Date of Award


Document Type

Honors Project

Degree Name

Bachelor of Arts


English, Linguistics, and Communication

First Advisor

Lee, Janie

Major or Concentration

English (Creative Writing Concentration)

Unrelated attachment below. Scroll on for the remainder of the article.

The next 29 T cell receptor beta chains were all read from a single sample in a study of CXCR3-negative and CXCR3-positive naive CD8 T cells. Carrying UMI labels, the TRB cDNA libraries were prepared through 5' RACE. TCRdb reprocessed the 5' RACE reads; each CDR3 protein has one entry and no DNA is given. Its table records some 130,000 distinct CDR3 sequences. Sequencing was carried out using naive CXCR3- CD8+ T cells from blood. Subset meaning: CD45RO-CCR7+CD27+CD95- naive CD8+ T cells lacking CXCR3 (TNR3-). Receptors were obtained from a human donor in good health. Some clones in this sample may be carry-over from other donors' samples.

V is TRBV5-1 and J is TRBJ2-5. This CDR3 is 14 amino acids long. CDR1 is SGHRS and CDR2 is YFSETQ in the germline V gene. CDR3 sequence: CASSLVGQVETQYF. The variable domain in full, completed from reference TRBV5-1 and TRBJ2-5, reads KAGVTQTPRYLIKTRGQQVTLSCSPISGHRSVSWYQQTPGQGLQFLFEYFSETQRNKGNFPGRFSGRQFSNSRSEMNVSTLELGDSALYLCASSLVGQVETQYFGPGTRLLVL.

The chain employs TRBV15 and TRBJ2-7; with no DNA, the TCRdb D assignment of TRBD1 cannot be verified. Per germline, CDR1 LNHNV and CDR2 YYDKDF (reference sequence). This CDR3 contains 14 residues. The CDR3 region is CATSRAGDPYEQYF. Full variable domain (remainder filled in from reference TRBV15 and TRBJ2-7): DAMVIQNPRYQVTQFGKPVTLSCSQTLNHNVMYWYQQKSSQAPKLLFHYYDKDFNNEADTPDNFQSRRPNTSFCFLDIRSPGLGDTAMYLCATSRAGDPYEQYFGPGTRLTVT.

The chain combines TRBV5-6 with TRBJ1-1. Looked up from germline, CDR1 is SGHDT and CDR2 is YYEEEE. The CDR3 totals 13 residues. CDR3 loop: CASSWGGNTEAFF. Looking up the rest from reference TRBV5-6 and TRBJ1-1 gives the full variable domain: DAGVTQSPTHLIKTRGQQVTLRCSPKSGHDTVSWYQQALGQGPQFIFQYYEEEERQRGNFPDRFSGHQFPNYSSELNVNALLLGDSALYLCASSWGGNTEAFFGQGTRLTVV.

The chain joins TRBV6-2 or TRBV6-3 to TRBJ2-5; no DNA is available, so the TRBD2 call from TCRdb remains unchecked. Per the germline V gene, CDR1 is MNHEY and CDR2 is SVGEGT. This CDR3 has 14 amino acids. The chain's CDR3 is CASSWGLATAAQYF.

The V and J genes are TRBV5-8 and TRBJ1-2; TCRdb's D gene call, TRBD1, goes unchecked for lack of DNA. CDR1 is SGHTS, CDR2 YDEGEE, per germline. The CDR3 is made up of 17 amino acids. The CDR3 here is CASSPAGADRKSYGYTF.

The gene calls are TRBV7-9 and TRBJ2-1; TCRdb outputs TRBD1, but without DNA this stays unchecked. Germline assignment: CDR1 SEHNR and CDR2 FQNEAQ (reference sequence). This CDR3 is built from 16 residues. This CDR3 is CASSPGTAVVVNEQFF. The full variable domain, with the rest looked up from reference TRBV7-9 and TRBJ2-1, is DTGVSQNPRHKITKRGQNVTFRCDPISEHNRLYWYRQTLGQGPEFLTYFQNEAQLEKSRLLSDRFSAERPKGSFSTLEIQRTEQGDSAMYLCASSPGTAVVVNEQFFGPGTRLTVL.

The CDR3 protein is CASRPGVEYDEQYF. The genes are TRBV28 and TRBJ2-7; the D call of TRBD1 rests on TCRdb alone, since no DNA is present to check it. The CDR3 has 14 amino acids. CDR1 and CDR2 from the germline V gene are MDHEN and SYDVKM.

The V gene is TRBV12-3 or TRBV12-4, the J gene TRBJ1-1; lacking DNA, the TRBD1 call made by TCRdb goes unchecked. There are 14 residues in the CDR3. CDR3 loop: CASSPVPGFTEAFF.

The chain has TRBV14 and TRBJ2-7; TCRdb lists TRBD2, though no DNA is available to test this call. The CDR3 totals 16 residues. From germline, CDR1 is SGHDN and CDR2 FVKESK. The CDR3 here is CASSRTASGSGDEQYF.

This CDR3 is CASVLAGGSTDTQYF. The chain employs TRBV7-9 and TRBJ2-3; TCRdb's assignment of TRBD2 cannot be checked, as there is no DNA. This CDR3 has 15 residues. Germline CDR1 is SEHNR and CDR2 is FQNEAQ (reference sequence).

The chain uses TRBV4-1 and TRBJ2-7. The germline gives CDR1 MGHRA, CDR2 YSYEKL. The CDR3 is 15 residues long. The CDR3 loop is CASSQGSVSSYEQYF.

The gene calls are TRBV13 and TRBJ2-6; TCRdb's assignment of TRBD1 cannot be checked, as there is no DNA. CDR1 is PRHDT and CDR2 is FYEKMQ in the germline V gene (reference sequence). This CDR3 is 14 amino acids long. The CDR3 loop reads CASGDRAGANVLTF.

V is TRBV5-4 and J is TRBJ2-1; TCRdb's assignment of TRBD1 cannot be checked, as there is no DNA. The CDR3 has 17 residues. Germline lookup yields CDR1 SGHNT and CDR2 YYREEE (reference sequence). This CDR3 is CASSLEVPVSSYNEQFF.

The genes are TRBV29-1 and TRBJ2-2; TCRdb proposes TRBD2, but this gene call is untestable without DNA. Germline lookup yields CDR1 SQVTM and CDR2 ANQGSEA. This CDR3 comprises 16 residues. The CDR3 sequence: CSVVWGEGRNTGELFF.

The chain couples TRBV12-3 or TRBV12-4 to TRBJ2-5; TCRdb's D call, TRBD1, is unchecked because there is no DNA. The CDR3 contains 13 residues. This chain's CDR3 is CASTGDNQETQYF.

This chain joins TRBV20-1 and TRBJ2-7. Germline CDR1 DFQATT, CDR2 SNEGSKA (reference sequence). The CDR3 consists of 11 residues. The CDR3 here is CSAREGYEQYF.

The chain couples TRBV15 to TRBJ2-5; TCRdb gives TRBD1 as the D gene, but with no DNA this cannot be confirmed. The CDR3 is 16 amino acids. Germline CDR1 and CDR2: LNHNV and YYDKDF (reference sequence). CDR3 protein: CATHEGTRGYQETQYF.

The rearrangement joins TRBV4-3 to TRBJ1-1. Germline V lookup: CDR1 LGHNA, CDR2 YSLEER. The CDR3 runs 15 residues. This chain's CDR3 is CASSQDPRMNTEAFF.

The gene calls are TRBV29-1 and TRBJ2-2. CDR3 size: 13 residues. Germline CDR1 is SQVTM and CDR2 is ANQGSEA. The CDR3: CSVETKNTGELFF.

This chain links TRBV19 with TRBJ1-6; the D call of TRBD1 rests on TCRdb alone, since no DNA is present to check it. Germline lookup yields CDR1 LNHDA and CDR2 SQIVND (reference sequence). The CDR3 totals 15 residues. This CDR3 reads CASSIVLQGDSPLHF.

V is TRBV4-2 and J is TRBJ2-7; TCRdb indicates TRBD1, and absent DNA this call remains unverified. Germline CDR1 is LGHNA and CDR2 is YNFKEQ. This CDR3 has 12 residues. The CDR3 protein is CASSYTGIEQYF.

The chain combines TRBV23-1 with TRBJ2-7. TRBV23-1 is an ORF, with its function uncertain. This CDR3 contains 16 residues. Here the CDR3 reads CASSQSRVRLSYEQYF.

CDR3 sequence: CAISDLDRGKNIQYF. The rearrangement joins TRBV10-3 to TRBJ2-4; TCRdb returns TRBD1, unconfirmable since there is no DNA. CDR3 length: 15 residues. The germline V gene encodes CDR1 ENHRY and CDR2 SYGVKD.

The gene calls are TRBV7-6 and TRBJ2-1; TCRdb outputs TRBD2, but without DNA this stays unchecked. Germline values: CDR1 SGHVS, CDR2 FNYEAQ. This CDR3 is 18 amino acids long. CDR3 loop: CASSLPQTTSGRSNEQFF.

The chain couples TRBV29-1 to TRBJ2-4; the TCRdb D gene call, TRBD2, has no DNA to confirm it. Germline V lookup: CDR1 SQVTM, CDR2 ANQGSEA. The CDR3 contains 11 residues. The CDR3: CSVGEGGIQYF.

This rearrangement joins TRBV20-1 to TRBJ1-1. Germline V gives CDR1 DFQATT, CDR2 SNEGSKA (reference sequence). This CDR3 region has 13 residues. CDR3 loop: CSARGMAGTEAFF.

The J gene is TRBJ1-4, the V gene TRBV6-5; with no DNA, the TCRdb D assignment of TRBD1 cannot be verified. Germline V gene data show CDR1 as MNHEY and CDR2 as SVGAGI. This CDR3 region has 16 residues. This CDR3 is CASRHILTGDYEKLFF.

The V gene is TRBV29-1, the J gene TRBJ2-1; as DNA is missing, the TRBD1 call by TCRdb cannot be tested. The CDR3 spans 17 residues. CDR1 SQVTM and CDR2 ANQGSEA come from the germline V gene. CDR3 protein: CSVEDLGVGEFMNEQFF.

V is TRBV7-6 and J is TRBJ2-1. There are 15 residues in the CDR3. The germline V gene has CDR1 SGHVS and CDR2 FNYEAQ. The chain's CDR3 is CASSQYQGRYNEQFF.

In the linguistic field, silences are typically studied as barriers between utterances. However, silences can also be studied as independent utterances. This paper examines silence in the latter context by analyzing an hour-long audio recording of an in-class discussion that took place during a senior linguistics seminar at the University of Mary Washington. Specifically, this paper looks at the role of silence as an independent utterance within classroom discussion. The 33 silences (referred to as "prolonged" silences within the paper) range in length from 10.01 seconds to 92.99 seconds. The analysis of the data is divided into three sections: first responders (those who responded immediately after a silence), second responders (what response occurred immediately after the first responder), and initiators (what initiated the silence). By analyzing the discourse in which these silences took place--as well as the previous research on the subject, possible external factors, and the researcher's experience within the environment--this paper seeks to uncover why prolonged silences occur in classroom discussion.